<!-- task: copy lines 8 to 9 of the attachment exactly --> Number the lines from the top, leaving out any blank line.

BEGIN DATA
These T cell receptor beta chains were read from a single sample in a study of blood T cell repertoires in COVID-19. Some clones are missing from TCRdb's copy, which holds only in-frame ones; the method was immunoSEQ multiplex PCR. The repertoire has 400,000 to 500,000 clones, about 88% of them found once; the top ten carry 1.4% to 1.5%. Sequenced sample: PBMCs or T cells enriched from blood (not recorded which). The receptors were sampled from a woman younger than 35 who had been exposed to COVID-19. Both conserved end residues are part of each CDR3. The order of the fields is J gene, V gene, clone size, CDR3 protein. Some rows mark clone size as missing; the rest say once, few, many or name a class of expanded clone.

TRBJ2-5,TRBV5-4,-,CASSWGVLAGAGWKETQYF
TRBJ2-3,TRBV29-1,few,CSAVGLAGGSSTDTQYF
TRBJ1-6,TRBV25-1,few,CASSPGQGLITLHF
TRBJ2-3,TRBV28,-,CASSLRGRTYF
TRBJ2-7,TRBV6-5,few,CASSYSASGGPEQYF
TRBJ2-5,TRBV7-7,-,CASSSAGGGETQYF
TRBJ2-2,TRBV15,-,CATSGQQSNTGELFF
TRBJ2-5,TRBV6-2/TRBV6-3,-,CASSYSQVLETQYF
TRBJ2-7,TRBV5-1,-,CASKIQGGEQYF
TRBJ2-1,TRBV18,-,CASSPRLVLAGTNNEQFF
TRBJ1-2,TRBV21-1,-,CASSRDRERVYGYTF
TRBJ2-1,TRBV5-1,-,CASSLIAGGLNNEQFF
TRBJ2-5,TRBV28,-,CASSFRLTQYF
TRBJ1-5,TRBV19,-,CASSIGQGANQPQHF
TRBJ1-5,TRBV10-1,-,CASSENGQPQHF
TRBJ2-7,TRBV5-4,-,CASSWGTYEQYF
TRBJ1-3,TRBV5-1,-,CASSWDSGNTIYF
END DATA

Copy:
TRBJ2-2,TRBV15,-,CATSGQQSNTGELFF
TRBJ2-5,TRBV6-2/TRBV6-3,-,CASSYSQVLETQYF